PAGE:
Explaining politics to a child can seem daunting. Why is voting important? How does one person make a difference? These questions can be hard to answer.
Here at Lingokids, we find that the best way to explain voting to a child is through real-life examples, like the election that was just held in the US. Through this, we can show them how voting is a way to actually take part in our democracy, and how it is relevant on a smaller scale too, like in family decision-making. Here are some tips to help our little citizens take an interest in politics and voting.
Politics for Kids at Home: Creating A Voting System For Kids
By making a voting system at home, children can see the direct impact of their votes. Kids know that they have to eat their vegetables, but through voting, they can choose which ones. Grown-ups in this situation act as the politicians, listening to everyone’s preferences and going with the most popular choice. If one family member likes carrots more and three like peas more, the grown-ups go with peas.
This gets kids used to the election process, in which politicians usually follow the wishes of the majority. An election process for kids is another good way of introducing them to the system. You could accept applications for different household roles, such as Head of Vacuuming, or President of Doing the Dishes. Ask them to present their ideas to improve those tasks and hold votes!
Teach Your Child To Use Their Voice
Explaining politics to a child starts with policies, not personalities. Making a simple guide to explain what each politician or party stands for and what they would do if they won the election is very straightforward!
Kids can decide the policies that are most important to them, and grown-ups can explain their own priorities. These could be parks, schools, or the environment. In this way, kids can learn to express their political opinions and needs and can gain the skills to speak more freely if something is bothering them.
Consider The Needs Of Others, Too
When you explain politics to a child, it’s easy to get caught up in your family’s own needs and wishes. However, this is a prime opportunity to teach children to consider the needs of others at the same time, and about diversity. Children can ask their friends what policies are important to them and their families, which will help give them perspective and show them how much politics really impacts daily life.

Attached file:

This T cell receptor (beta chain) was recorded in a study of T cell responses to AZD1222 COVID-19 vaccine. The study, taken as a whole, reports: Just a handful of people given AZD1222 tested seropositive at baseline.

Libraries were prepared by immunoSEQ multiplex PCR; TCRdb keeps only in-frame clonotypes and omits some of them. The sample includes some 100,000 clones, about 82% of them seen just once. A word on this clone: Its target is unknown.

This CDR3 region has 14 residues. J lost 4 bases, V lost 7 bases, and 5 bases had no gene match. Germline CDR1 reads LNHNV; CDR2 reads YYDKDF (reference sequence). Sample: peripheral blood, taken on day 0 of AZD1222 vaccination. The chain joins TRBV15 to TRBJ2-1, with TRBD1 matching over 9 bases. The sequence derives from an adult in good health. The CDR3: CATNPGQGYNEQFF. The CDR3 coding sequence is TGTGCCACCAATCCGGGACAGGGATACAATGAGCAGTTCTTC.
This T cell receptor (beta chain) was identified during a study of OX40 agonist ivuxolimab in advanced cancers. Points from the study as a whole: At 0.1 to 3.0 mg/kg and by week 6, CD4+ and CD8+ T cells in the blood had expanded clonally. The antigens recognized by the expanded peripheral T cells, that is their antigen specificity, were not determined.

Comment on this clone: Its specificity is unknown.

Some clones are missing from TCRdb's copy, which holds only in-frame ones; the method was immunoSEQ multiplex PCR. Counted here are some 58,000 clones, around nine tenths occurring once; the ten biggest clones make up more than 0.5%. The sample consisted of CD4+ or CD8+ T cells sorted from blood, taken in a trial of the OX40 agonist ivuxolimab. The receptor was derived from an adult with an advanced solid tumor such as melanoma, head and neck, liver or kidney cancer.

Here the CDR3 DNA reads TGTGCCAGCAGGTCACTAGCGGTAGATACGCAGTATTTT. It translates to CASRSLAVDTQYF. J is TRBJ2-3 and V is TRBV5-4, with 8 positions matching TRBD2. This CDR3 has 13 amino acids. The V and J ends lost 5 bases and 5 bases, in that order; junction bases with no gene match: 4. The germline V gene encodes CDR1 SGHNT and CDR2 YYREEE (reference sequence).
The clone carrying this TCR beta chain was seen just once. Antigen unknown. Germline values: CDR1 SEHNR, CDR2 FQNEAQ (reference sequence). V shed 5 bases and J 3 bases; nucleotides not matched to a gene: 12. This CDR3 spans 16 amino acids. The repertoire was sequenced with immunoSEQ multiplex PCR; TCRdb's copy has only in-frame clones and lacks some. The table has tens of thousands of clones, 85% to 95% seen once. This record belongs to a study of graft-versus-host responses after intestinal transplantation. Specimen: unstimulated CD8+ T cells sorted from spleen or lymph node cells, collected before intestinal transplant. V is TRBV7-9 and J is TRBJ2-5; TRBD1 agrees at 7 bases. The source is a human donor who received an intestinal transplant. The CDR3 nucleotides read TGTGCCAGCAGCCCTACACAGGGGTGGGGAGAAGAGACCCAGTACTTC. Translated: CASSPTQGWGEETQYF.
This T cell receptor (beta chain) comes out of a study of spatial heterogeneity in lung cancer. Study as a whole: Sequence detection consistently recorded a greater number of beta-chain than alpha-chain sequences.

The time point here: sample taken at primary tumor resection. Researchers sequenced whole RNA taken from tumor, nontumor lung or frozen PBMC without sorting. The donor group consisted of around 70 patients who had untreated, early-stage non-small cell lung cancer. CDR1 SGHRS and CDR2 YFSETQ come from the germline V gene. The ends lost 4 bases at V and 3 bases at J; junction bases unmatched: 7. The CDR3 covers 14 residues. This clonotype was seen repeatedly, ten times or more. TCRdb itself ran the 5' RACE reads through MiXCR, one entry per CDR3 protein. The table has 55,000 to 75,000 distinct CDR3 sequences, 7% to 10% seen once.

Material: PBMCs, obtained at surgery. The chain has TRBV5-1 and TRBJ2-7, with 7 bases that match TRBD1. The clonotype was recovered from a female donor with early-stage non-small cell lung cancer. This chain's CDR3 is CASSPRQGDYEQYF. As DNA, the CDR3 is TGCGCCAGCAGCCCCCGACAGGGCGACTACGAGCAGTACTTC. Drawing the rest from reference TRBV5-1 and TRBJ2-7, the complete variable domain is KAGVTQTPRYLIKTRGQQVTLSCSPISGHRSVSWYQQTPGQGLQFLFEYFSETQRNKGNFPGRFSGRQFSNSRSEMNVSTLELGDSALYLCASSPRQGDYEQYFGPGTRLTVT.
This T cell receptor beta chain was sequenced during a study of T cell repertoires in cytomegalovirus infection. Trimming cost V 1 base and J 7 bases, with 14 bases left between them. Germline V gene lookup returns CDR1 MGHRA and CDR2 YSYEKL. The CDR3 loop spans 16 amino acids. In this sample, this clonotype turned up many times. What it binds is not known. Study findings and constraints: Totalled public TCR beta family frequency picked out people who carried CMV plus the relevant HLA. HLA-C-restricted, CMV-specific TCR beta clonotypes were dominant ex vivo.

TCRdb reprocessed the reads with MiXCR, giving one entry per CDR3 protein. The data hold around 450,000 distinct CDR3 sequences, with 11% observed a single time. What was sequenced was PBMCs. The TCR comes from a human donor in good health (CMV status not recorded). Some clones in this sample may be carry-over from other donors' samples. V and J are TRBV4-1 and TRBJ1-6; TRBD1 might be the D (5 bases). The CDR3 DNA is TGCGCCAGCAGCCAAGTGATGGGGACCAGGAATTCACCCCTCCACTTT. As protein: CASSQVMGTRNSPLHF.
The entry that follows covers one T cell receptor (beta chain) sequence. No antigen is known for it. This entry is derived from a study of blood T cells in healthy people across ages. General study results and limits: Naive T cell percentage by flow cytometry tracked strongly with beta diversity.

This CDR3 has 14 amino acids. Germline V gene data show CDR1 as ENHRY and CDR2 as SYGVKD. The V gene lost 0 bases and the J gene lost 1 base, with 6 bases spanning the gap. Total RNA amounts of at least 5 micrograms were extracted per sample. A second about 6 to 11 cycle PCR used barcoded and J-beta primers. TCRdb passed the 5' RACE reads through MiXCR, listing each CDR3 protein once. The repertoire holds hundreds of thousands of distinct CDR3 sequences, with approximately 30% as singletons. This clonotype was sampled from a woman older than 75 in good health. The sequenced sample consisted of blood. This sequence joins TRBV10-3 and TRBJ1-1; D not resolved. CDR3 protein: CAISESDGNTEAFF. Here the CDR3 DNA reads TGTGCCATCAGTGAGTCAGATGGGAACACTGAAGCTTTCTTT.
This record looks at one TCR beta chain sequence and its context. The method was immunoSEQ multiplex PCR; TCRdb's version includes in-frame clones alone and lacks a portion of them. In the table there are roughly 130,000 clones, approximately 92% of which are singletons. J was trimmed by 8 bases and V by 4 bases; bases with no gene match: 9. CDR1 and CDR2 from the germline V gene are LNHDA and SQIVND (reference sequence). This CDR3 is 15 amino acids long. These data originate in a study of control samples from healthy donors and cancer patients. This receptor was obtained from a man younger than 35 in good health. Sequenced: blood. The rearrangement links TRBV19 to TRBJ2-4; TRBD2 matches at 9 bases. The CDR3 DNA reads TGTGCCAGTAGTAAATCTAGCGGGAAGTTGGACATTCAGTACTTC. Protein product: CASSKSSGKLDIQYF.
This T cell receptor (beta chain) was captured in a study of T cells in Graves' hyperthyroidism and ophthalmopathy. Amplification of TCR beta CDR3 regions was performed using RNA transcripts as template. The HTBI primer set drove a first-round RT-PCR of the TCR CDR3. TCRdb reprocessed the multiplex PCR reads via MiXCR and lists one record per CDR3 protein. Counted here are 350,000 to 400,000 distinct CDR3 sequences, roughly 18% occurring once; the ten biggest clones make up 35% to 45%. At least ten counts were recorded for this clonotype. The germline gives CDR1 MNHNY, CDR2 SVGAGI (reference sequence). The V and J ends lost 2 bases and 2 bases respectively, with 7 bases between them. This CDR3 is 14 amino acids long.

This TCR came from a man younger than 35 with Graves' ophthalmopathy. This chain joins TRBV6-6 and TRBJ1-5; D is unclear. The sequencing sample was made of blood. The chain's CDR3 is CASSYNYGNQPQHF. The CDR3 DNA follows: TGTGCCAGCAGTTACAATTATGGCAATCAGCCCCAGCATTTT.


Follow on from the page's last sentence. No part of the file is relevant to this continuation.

Another important lesson is respect for different opinions. Instead of judging people for voting a certain way, kids can learn to understand why people have these feelings and preferences.
They can see how opinions often come from life experiences and that people aren’t always bad because they believe and say things you don’t agree with. Politics is all about compromise and kids can see this for themselves by negotiating what to play with their friends.
Getting kids involved in home activities relating to government policies
Certain issues are very important to children already, especially environmental ones, in which the future of the world’s animals is at stake. By teaching kids how to recycle, they can see how significant their actions are and then apply this to the government.
Kids can create a scoring system and see who can recycle the most or create drawings of trees and animals and color in a section when they recycle. These activities display their progress and show them how much one person can achieve. They will then begin to ask questions like, “if one child can achieve so much, why isn’t the government doing more?”
Learning on the ground
Taking kids to government buildings will really bring politics to life. They will get the chance to experience history, discover what votes and policies were born in each building, and realize how they can influence the future.
Getting in touch with your local government representative is another way to make politics real. Writing a letter of thanks—or one that explains concerns—will show kids that they have a way of expressing their voice, getting a response, and maybe making a change themselves someday!
In these times, there are many peaceful protests about different important issues.
Going to see this and explaining to children why people are unhappy opens them up to the struggles of others and introduces them to a legitimate and effective way of expressing themselves peacefully. This is also an opportunity to tell them about times in which protests have brought about change, such as women gaining the right to vote, workers’ rights, and other historical advances. By making connections between such well-known progress and the protests in front of their eyes, children will feel empowered and more politically motivated.
These activities and ideas can help you explain politics, voting, and the election process to a child. We hope they find these exciting and motivating, and that they provide a warm welcome to becoming a conscious citizen.
Join our IGTV with Meredith Chasney, Product Owner of Kids Media at Lingokids, and Meena Harris, @meena, CEO and Founder of @phenomenal, and NYT bestselling author, as they chat about empowering young activists.?
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